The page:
For the reaction shown, compute the theoretical yield of the product in grams for each of the following initial amounts of reactants.

Ti (s) + 2 F2 (g) –> TiF4 (s)

a. 1.0 g Ti; 1.0 g F2

b. 4.8 g Ti; 3.2 g F2

c. 0.388 g Ti; 0.341 g F2


2 Answers

  1. From the balanced equation:

    Ti + 2F2 → TiF4:

    1mol Ti reacts with 2 mol F2 to produce 1 mol TiF4

    Molar mass Ti = 47.88g/mol

    1g Ti = 1/47.88 = 0.02089 mol Ti

    Molar mass F2 = 18.998*2 = 37.996g/mol

    1g = 1/ 37.996 = 0.0263mol F2

    1mol Ti reacts with 2mol F2

    0.02089mol Ti will react with 0.04178 mol F2

    You have insufficient F2 – which is the limiting reactant:

    2mol F2 produces 1 mol TiF4

    0.0263mol F2 will produce 0.0263/2 = 0.0132mol TiF4

    Molar mass TiF4 = 123.86 g/mol

    0.0132 mol TiF4 = 123.86*0.0132 = 1.635g TiF4 Theoretical production.

    b) In this case the F2 is also limiting:

    1g F2 produced 1.635g TiF4

    3.2g F2 will produce: 3.2*1.635 = 5.23g TiF4

    c) 0.341g F2 will produce 0.341*1.635 = 0.558g TiF4

  2. Took me a while to remember how to do it but…

    The molecular weight of Ti is 47.867 (Mw(Ti)). Mw(F2) is 19×2 = 38

    In a, you have 1.0g of each, using number of moles = mass in grams / molecular weight

    n(Ti) = 0.021mol

    n(F2) = 0.026mol

    But you have a 1:2 ratio from the equation. So each mole of Ti reacts with 2moles of F2. So we divide the number of moles of F2 by 2 to get 0.013mol. Thats the total number of moles of TiF4 that can be made.

    Mw(TiF4) = 123.867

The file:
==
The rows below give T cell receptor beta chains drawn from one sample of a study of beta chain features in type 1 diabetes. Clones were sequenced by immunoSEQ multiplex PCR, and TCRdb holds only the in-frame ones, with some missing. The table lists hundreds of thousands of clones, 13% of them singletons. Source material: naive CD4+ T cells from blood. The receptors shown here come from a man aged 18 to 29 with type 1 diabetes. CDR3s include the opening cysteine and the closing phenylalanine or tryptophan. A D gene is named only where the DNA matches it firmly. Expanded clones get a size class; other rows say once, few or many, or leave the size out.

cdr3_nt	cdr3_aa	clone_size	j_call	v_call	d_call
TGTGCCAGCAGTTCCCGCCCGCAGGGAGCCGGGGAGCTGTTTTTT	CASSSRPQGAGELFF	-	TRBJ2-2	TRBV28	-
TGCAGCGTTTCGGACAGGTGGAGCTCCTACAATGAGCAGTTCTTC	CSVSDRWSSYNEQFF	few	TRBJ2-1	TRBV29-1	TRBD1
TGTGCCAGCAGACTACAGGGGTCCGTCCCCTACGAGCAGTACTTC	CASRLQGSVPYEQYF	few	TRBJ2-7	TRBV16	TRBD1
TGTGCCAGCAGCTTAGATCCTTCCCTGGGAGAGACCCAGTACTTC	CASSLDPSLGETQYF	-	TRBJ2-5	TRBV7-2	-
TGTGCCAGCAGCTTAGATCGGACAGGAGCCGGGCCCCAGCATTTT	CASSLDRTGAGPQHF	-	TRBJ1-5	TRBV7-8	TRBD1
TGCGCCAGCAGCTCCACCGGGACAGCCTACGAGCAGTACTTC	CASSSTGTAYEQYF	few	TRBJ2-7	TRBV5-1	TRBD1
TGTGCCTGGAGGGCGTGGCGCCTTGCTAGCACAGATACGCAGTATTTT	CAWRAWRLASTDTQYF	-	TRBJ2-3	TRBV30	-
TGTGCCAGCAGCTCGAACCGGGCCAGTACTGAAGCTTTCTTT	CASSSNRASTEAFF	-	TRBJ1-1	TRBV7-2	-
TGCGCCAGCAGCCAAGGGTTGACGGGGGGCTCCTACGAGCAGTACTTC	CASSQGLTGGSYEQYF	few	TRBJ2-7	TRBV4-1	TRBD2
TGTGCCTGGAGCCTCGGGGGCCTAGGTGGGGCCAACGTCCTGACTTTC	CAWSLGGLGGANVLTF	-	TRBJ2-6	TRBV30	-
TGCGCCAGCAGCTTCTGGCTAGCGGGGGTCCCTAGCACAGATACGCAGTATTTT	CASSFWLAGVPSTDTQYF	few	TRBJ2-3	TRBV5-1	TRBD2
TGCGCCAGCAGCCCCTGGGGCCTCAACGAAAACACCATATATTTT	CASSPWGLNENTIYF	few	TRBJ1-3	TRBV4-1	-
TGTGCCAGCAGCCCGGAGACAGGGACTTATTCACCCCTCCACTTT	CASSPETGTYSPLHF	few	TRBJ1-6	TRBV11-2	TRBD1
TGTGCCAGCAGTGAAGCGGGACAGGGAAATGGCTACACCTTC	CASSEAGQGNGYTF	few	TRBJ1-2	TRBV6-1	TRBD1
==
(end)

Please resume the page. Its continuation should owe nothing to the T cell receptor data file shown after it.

g(TiF4) = 0.013mol x 123.867g/mol = 1.6g

    The same method for the rest

    b = 5.2g

    c = 0.556g

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About This Article

Co-authored by:

Environmental Scientist

This article was co-authored by

Bess Ruff, MA

. Bess Ruff is a Geography PhD student at Florida State University. She received her MA in Environmental Science and Management from the University of California, Santa Barbara in 2016. She has conducted survey work for marine spatial planning projects in the Caribbean and provided research support as a graduate fellow for the Sustainable Fisheries Group. This article has been viewed 808,867 times.

Co-authors: 12

Updated: August 22, 2022

Views: 808,867

Article SummaryX

To calculate theoretical yield, start by finding the limiting reactant in the equation, which is the reactant that gets used up first when the chemical reaction takes place. Then, write down the number of moles in the limiting reactant. Next, divide the number of molecules of your desired product by the number of molecules of your limiting reactant to find the ratio of molecules between them. Then, multiply the ratio by the limiting reactant’s quantity in moles. Finally, convert your answer to grams. To learn how to determine the limiting reactant in the equation, continue reading the article!

Thanks to all authors for creating a page that has been read 808,867 times.

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